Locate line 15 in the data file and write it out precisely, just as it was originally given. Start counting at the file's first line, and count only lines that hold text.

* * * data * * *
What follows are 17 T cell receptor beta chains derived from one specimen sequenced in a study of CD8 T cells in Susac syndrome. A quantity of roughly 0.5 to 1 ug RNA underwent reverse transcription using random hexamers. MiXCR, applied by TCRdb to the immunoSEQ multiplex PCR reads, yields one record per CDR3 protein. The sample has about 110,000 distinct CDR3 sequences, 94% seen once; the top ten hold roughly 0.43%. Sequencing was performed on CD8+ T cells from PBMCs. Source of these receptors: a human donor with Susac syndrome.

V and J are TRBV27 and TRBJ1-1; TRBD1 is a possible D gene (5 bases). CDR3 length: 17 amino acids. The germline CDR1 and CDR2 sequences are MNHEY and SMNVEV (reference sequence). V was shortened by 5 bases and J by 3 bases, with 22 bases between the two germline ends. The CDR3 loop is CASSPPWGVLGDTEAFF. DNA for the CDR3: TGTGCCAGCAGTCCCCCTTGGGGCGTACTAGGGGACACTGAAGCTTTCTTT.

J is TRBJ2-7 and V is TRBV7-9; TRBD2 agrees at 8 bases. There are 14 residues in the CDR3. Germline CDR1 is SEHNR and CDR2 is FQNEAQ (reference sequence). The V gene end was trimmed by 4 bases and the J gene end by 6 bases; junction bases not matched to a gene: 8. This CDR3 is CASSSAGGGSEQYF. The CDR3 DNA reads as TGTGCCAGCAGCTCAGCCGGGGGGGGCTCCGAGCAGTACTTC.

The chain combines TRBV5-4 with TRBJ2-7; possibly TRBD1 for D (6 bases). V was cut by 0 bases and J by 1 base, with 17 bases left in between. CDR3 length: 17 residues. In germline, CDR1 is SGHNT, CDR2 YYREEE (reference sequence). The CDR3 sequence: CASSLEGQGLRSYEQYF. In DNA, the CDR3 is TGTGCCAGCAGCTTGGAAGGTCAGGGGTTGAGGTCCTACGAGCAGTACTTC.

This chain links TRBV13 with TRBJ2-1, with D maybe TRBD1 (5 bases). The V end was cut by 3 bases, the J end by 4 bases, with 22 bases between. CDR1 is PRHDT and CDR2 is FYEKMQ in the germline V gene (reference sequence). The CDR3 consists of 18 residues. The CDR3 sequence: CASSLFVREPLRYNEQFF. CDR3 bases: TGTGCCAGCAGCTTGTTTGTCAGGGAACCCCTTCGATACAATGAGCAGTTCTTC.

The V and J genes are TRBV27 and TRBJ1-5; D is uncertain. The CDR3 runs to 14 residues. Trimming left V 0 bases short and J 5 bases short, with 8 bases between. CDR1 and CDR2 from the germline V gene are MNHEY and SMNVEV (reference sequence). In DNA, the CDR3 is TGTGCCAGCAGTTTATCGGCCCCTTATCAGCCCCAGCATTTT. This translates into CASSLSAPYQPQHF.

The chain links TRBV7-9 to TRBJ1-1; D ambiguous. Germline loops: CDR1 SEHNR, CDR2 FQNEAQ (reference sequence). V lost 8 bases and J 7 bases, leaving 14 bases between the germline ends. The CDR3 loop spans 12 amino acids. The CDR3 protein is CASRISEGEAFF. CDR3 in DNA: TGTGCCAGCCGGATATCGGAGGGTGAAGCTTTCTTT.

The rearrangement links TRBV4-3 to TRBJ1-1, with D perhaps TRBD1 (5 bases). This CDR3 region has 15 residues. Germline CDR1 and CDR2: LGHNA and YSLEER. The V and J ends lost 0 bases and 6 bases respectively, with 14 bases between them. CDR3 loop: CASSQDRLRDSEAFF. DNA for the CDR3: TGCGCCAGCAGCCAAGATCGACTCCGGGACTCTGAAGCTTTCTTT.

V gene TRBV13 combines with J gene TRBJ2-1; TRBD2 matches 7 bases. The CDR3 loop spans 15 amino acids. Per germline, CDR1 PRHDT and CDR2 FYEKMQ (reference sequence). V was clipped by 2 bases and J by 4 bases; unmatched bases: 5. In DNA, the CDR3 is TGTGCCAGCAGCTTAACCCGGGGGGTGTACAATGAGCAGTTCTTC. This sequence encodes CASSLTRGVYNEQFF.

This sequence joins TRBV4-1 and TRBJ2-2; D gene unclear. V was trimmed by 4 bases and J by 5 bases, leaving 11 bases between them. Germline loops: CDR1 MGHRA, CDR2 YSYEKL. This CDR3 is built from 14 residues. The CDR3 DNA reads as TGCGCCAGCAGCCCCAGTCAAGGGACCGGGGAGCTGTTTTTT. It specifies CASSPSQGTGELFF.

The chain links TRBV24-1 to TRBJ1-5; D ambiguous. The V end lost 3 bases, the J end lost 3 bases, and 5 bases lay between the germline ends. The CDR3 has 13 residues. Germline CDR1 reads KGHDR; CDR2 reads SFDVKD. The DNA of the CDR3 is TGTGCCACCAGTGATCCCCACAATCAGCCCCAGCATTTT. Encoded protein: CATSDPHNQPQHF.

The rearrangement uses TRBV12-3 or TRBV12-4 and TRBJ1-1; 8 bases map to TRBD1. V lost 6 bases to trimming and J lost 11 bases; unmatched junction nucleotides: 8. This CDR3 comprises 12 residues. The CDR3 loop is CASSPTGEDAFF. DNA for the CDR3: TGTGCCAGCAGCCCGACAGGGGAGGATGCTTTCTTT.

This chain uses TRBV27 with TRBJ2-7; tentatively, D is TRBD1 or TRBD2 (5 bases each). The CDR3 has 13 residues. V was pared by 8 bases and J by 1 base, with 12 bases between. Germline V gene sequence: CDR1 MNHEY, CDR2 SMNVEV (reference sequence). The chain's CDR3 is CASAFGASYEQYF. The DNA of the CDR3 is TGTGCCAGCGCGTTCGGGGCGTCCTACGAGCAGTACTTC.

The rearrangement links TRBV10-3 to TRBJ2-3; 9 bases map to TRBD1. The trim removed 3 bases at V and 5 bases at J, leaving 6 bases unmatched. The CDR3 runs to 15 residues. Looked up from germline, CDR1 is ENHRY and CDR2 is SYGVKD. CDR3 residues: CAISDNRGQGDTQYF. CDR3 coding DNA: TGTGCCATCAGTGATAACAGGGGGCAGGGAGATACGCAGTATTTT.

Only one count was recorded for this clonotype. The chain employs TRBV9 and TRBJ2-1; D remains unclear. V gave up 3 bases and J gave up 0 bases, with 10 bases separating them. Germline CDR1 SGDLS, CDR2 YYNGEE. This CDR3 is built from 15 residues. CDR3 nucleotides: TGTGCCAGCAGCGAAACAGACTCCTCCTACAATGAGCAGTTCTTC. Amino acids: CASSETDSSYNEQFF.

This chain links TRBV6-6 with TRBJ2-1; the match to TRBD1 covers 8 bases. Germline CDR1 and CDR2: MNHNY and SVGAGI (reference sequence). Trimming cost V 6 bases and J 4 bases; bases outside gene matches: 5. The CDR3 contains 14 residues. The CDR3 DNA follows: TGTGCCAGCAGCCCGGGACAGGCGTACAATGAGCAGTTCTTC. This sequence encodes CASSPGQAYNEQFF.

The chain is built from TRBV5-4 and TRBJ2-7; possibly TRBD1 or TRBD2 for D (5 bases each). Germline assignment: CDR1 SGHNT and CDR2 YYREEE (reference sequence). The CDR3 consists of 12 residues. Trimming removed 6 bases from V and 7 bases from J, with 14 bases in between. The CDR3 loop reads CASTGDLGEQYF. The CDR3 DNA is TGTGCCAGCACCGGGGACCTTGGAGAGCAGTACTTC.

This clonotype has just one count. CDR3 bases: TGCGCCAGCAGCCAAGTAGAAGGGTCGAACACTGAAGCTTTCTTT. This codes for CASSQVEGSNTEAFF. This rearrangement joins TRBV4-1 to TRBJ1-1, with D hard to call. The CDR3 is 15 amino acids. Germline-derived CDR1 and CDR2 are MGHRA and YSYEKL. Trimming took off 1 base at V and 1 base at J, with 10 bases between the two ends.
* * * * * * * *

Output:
Only one count was recorded for this clonotype. The chain employs TRBV9 and TRBJ2-1; D remains unclear. V gave up 3 bases and J gave up 0 bases, with 10 bases separating them. Germline CDR1 SGDLS, CDR2 YYNGEE. This CDR3 is built from 15 residues. CDR3 nucleotides: TGTGCCAGCAGCGAAACAGACTCCTCCTACAATGAGCAGTTCTTC. Amino acids: CASSETDSSYNEQFF.